HIV drug resistance in sub-Saharan Africa: public health questions and the potential role of real-world data and mathematical modelling
|Reneé de Waal|
|for IeDEA-Southern Africa|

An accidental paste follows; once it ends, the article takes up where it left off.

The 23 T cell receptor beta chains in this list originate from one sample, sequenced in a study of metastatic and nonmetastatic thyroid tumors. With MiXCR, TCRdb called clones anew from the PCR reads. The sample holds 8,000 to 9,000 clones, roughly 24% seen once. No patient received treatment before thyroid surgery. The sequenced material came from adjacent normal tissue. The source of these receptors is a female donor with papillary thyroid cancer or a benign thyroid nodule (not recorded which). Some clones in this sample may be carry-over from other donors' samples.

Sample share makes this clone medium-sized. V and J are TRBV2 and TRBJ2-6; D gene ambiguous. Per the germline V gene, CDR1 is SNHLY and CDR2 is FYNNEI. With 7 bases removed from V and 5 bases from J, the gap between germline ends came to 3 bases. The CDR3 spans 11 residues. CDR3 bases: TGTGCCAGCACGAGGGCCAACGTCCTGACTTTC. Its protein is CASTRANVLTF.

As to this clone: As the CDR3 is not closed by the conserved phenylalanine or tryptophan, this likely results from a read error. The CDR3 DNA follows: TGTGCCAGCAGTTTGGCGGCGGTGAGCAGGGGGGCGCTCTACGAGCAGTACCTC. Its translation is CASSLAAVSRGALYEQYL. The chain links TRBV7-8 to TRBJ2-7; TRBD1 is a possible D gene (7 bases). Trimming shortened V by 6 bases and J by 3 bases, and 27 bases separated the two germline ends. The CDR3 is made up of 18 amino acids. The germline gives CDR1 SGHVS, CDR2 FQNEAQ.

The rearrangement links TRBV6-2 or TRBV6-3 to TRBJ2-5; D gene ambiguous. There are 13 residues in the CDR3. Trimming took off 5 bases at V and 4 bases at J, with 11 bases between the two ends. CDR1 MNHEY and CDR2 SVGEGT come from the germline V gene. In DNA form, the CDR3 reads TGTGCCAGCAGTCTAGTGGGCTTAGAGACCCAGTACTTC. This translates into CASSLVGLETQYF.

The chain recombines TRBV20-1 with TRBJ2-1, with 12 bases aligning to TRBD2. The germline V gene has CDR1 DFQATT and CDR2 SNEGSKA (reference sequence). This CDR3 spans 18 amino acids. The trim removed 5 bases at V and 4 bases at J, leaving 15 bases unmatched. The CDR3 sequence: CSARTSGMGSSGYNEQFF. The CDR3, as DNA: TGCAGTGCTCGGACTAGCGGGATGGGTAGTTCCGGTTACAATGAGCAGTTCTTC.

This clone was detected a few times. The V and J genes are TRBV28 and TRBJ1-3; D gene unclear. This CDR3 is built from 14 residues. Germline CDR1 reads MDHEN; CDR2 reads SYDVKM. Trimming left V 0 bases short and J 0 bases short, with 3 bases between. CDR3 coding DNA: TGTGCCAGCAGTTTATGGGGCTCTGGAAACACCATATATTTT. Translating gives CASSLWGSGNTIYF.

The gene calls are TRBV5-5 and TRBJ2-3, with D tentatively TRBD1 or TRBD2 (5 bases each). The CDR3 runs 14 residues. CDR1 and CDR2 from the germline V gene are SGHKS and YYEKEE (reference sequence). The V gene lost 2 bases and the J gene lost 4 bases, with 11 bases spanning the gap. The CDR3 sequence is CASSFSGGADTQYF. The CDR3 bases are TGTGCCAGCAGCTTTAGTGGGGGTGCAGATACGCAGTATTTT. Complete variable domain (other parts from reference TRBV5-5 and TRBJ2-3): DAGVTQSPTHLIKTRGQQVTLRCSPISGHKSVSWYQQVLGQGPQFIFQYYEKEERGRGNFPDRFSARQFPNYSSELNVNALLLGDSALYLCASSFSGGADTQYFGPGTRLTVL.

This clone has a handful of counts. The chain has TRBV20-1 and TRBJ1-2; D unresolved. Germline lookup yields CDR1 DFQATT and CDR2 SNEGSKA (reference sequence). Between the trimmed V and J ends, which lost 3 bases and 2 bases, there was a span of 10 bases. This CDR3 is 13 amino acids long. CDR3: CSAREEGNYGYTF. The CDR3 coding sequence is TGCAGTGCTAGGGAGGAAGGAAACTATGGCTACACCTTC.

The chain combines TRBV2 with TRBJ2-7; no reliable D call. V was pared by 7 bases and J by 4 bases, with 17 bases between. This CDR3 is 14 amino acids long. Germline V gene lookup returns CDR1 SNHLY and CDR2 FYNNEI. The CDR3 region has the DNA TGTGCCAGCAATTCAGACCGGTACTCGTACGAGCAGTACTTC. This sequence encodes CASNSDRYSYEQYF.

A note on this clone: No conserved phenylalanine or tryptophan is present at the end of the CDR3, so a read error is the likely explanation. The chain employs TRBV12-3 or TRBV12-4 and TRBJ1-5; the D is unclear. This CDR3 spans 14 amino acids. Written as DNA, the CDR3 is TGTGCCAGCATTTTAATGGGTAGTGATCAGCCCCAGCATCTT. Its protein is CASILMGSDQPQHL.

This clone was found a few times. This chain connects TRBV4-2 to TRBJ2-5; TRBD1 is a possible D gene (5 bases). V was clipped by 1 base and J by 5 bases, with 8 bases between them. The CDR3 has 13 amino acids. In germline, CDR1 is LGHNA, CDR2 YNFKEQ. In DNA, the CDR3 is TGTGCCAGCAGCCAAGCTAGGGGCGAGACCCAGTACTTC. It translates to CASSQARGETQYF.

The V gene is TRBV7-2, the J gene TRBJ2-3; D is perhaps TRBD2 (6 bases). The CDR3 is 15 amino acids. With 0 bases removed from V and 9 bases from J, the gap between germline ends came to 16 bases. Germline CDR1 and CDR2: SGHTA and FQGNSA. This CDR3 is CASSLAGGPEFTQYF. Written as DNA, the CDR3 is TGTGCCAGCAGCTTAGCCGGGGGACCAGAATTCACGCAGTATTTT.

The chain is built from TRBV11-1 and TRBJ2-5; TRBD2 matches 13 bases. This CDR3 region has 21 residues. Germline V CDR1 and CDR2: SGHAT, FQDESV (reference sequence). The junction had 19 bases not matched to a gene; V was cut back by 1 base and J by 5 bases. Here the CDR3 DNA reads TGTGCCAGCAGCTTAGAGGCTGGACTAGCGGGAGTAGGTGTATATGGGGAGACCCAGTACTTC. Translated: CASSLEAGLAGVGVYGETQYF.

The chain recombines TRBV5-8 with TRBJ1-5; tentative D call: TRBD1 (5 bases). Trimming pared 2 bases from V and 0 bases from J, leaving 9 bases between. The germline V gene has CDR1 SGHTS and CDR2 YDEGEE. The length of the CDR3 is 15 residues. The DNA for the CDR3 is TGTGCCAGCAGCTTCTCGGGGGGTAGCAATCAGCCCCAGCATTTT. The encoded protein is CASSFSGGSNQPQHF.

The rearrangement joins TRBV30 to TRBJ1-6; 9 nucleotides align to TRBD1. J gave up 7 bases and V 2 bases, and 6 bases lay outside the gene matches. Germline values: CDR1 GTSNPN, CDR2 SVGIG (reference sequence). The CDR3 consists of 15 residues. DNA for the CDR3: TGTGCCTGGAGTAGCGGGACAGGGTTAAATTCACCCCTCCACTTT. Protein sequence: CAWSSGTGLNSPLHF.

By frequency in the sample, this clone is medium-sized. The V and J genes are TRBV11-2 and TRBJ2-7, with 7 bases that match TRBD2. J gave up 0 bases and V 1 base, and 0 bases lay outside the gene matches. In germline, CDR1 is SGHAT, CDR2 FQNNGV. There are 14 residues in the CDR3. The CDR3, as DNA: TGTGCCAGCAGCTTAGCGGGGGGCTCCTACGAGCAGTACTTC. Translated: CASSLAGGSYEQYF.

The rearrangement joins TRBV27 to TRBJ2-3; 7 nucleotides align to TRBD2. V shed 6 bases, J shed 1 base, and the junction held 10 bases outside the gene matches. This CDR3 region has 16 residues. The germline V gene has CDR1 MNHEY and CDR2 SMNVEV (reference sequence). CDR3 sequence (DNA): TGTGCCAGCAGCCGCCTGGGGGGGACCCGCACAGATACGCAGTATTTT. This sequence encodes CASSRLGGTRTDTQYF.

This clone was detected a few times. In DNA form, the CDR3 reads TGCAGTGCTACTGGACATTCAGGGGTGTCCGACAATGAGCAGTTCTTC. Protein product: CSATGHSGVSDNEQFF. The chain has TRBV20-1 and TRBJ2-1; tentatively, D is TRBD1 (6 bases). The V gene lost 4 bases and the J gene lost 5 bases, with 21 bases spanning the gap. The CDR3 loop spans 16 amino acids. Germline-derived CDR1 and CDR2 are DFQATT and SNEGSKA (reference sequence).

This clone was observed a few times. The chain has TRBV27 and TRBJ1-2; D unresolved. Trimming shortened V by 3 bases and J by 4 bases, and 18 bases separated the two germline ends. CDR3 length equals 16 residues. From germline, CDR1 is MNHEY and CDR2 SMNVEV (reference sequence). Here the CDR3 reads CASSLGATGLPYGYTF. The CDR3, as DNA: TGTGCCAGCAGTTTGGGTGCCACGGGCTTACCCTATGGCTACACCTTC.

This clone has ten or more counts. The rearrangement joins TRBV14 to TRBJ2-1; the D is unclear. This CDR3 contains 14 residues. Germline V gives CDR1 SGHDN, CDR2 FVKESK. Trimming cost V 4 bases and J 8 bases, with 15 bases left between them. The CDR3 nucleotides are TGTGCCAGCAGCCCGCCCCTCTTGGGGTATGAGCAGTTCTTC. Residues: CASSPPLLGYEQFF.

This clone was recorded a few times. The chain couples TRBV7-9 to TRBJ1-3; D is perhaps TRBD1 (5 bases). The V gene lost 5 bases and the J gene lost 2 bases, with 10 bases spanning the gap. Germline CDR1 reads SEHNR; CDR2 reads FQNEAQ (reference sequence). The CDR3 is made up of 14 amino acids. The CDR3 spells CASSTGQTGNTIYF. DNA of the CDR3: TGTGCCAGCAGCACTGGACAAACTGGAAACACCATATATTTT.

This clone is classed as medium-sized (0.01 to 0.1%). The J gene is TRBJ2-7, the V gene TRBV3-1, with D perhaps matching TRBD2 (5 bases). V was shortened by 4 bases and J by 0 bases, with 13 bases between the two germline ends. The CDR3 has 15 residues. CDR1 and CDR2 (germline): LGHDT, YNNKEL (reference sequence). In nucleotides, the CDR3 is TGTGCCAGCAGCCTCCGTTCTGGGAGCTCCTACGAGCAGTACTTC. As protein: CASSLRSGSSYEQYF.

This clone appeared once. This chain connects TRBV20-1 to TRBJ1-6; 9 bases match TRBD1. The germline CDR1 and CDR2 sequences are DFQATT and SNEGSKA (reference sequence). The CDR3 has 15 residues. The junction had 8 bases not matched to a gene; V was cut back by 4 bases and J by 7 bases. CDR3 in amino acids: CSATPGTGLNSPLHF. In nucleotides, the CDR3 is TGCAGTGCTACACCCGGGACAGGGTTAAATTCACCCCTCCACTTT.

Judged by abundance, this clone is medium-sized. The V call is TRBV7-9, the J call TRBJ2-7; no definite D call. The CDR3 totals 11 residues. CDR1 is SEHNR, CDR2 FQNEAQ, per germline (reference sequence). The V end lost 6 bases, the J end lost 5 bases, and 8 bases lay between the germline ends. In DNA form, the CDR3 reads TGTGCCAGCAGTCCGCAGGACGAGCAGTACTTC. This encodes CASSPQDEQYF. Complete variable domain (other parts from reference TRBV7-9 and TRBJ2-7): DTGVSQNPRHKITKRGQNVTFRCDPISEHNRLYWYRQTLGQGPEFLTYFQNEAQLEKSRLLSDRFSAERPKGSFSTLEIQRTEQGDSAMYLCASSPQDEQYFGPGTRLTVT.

AbstractThe prevalence of pretreatment resistance to non-nucleoside reverse transcriptase inhibitors (NNRTIs) is >10% in many low-income countries. As a consequence, several sub-Saharan African countries have implemented, or are considering the introduction of, non-NNRTI-based first-line antiretroviral therapy (ART) for treatment-naïve and treatment-experienced patients. This is occurring at a time when ART programmes are expanding, in response to the World Health Organisation guidelines, which recommend ART initiation regardless of CD4 cell count. Both those developments raise important questions regarding their potential impact on HIV drug resistance and the impact of HIV drug resistance on clinical outcomes. Those issues are particularly relevant to sub-Saharan Africa, where standardised ART regimens are used and where viral load monitoring and resistance testing are often not done routinely. It is therefore essential to forecast the impact of the implementation of universal ART, and the introduction of drugs such as dolutegravir to first-line regimens, on HIV drug resistance in order to inform future policies and to help ensure sustainable positive long-term outcomes. We discuss important public health considerations regarding HIV drug resistance, and describe how mathematical modelling, combined with real-world data from the four African Regions of the International epidemiology Databases to Evaluate AIDS consortium, could provide an early warning system for HIV drug resistance in sub-Saharan Africa.